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The NBA Draft Lottery reform we really need: A five-day, 14-team tournament

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The NBA’s Board of Governors will be voting at the end of the month on a proposal laid out by the NBA’s competition committee on whether or not to change the NBA Draft lottery, according to a report from ESPN.com.

The changes are relatively simple, per the report. The three worst teams in the NBA will each have just a 14 percent change of landing the No. 1 overall pick — down from 25 percent, 19.9 percent and 15.6 percent, respectively — while having a lower floor in regards to what pick they can get. The team with the worst record can pick fifth instead of fourth in a worst-case scenario. The team with the second-worst record can pick sixth instead of fifth.

Frankly, the NBA is being naive if they believe that this will curtail tanking within their league.

As long as there is an incentive to be bad, NBA teams are going to try to be bad the second that they realize their organization’s goals — making the playoffs, earning a top four seed, being in contention for an NBA title, whatever it may be — are not going to be met. That is particularly true for small-market teams. You need stars to win in the NBA, and if you cannot land stars through free agency or via a trade, the only way is then through the draft. The best way to amass the lottery tickets you need to have the best chance of drafting a Kevin Durant or an Anthony Davis or a LeBron James is to be bad and get a higher pick.

This lottery reform proposal does not change that fact.

This rule change would not have stopped The Process, it would just have made it more unlikely that Sam Hinkie and the 76ers landed the picks they wanted to get.

The only way to truly curtail tanking is to reward teams for winning.

And I present to you the best way to do that.

(This idea was first mentioned by the On The Ball podcast back in May. Credit them for coming up with it. Credit me for perfecting it.)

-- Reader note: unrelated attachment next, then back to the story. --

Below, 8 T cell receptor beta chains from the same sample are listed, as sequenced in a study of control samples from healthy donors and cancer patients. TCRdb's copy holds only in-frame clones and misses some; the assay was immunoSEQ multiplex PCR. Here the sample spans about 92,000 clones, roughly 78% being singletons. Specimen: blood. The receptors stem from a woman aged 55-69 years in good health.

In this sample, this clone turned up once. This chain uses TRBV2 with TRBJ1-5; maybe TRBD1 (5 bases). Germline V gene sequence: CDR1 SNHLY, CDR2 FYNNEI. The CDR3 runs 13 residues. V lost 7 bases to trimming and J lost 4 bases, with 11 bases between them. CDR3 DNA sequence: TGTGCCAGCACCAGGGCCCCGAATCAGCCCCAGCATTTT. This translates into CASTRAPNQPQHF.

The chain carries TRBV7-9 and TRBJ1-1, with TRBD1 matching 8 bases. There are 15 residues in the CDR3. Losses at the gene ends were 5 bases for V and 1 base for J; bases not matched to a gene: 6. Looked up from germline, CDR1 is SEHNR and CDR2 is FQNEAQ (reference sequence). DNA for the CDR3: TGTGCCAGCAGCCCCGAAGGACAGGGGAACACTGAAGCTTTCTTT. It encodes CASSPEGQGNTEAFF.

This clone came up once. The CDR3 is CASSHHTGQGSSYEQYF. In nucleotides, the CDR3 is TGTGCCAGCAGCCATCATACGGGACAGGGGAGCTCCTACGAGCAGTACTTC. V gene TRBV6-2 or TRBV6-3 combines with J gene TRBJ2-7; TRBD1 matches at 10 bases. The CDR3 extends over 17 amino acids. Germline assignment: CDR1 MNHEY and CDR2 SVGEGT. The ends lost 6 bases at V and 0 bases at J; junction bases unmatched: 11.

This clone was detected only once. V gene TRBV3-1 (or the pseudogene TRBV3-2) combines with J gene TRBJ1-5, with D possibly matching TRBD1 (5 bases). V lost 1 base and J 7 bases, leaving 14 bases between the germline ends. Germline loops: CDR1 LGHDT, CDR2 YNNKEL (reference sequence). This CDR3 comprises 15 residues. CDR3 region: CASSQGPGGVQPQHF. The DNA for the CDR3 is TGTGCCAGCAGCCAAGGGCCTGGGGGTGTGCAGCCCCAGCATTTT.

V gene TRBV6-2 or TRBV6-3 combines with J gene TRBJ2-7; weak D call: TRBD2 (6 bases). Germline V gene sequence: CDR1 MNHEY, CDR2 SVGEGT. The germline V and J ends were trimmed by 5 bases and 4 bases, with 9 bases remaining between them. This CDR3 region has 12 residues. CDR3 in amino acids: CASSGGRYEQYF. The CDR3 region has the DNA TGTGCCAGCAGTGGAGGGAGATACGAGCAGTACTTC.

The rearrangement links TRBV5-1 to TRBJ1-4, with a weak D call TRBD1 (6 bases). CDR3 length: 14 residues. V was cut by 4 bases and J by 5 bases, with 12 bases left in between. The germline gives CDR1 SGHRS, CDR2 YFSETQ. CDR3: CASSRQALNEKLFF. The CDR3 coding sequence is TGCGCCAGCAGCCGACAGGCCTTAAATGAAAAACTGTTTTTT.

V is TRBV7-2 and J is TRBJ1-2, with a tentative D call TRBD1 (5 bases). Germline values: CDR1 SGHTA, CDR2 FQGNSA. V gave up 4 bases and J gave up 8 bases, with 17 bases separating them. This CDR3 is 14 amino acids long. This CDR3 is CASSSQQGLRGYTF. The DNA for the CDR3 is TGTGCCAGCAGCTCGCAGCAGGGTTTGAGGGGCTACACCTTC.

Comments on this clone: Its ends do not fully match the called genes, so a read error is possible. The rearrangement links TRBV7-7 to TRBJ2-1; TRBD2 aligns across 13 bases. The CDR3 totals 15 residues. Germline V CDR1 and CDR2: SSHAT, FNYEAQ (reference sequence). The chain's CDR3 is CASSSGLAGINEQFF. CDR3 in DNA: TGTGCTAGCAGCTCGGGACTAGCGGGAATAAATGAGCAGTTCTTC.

Instead of having a lottery determine who will pick first in the NBA Draft, hold a five-day, 14-team single-elimination tournament at a neutral site, an event similar to what we see with conference tournaments. The bracket would look something like this:

The schedule would be fairly simple: End the NBA’s regular season on a Sunday, start this tournament on the Tuesday and run it through Saturday, when the title game will be played. Then on that Sunday, start the NBA Playoffs, giving those teams a full week of rest while creating 13 more TV games for the league to sell.

But more than just the games, this would create the kind of buzz that we see every March during conference and NCAA tournaments. Everyone loves filling out brackets. Everyone loves mid-week afternoon sports. Doing this for hoops at the highest-level feels like a no-brainer.

The winner would earn themselves the No. 1 pick in the NBA Draft. The team that loses in the final would get the No. 2 pick, and personally, I would be for setting up a third-place game to determine the No. 3 and No. 4 picks. After that, the rest of the draft would go in order of the worst record. This would more or less completely disincentivize tanking. Having the worst record in the league would not only ensure that you have the toughest road to actually getting the first pick in the draft — winning five games in five days against better teams would not be easy to do — but would lock you into nothing more than the No. 5 pick. It’s not often that franchise-changing talents are found at pick No. 5.

More to the point, better seeding in this tournament would make winning a priority for every team in the league until the final day of the season, and it would make a situation like what happened with Miami on the last day of last season — when the Heat needed the Nets to beat Chicago to get the No. 8 seed in the East and the Nets decided to “rest” their best players — much more unlikely. Sure, there will still be teams that try and lose because they match up better with, say, the No. 6 seed than the No. 7 seed or situations where playoff teams will be not be playing their starters because they are locked into a spot. And this may just shift where the tanking actually happens — will teams that look like a No. 7 or No. 8 seed in the Playoffs opt to lose to get the top seed in this tournament and make a run at the No. 1 pick?